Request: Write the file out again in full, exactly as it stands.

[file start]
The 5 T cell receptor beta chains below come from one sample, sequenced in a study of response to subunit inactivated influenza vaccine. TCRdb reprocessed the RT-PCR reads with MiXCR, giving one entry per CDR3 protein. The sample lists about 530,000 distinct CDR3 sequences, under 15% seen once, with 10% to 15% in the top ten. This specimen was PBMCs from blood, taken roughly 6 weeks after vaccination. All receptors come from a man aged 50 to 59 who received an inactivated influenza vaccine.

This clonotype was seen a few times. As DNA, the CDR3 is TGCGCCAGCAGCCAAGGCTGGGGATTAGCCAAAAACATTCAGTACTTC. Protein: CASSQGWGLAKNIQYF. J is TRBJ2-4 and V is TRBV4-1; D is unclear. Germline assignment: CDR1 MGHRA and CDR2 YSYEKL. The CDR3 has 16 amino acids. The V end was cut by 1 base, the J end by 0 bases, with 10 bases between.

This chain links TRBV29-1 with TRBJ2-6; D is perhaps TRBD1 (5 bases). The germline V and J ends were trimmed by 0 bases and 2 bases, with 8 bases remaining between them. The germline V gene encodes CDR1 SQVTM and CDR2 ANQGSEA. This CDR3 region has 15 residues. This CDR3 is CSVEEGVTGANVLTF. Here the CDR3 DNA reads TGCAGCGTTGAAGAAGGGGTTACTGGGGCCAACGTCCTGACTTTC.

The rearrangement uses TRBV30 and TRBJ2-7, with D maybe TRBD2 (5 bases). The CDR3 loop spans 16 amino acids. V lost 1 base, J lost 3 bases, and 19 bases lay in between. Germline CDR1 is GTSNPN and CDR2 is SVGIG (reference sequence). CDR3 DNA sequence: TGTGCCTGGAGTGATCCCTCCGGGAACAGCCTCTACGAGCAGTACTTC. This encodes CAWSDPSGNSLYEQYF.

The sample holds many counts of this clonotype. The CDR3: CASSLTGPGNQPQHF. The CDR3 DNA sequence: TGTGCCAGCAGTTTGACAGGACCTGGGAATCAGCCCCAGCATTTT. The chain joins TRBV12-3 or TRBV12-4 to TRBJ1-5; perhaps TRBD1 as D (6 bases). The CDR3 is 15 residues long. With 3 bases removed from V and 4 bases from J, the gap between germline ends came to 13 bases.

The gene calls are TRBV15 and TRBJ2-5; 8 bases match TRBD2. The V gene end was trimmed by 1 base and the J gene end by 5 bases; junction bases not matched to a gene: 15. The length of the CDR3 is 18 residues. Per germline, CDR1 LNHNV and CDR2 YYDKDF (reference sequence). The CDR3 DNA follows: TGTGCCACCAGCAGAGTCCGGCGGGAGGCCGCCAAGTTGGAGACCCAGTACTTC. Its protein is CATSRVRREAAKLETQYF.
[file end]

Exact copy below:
The 5 T cell receptor beta chains below come from one sample, sequenced in a study of response to subunit inactivated influenza vaccine. TCRdb reprocessed the RT-PCR reads with MiXCR, giving one entry per CDR3 protein. The sample lists about 530,000 distinct CDR3 sequences, under 15% seen once, with 10% to 15% in the top ten. This specimen was PBMCs from blood, taken roughly 6 weeks after vaccination. All receptors come from a man aged 50 to 59 who received an inactivated influenza vaccine.

This clonotype was seen a few times. As DNA, the CDR3 is TGCGCCAGCAGCCAAGGCTGGGGATTAGCCAAAAACATTCAGTACTTC. Protein: CASSQGWGLAKNIQYF. J is TRBJ2-4 and V is TRBV4-1; D is unclear. Germline assignment: CDR1 MGHRA and CDR2 YSYEKL. The CDR3 has 16 amino acids. The V end was cut by 1 base, the J end by 0 bases, with 10 bases between.

This chain links TRBV29-1 with TRBJ2-6; D is perhaps TRBD1 (5 bases). The germline V and J ends were trimmed by 0 bases and 2 bases, with 8 bases remaining between them. The germline V gene encodes CDR1 SQVTM and CDR2 ANQGSEA. This CDR3 region has 15 residues. This CDR3 is CSVEEGVTGANVLTF. Here the CDR3 DNA reads TGCAGCGTTGAAGAAGGGGTTACTGGGGCCAACGTCCTGACTTTC.

The rearrangement uses TRBV30 and TRBJ2-7, with D maybe TRBD2 (5 bases). The CDR3 loop spans 16 amino acids. V lost 1 base, J lost 3 bases, and 19 bases lay in between. Germline CDR1 is GTSNPN and CDR2 is SVGIG (reference sequence). CDR3 DNA sequence: TGTGCCTGGAGTGATCCCTCCGGGAACAGCCTCTACGAGCAGTACTTC. This encodes CAWSDPSGNSLYEQYF.

The sample holds many counts of this clonotype. The CDR3: CASSLTGPGNQPQHF. The CDR3 DNA sequence: TGTGCCAGCAGTTTGACAGGACCTGGGAATCAGCCCCAGCATTTT. The chain joins TRBV12-3 or TRBV12-4 to TRBJ1-5; perhaps TRBD1 as D (6 bases). The CDR3 is 15 residues long. With 3 bases removed from V and 4 bases from J, the gap between germline ends came to 13 bases.

The gene calls are TRBV15 and TRBJ2-5; 8 bases match TRBD2. The V gene end was trimmed by 1 base and the J gene end by 5 bases; junction bases not matched to a gene: 15. The length of the CDR3 is 18 residues. Per germline, CDR1 LNHNV and CDR2 YYDKDF (reference sequence). The CDR3 DNA follows: TGTGCCACCAGCAGAGTCCGGCGGGAGGCCGCCAAGTTGGAGACCCAGTACTTC. Its protein is CATSRVRREAAKLETQYF.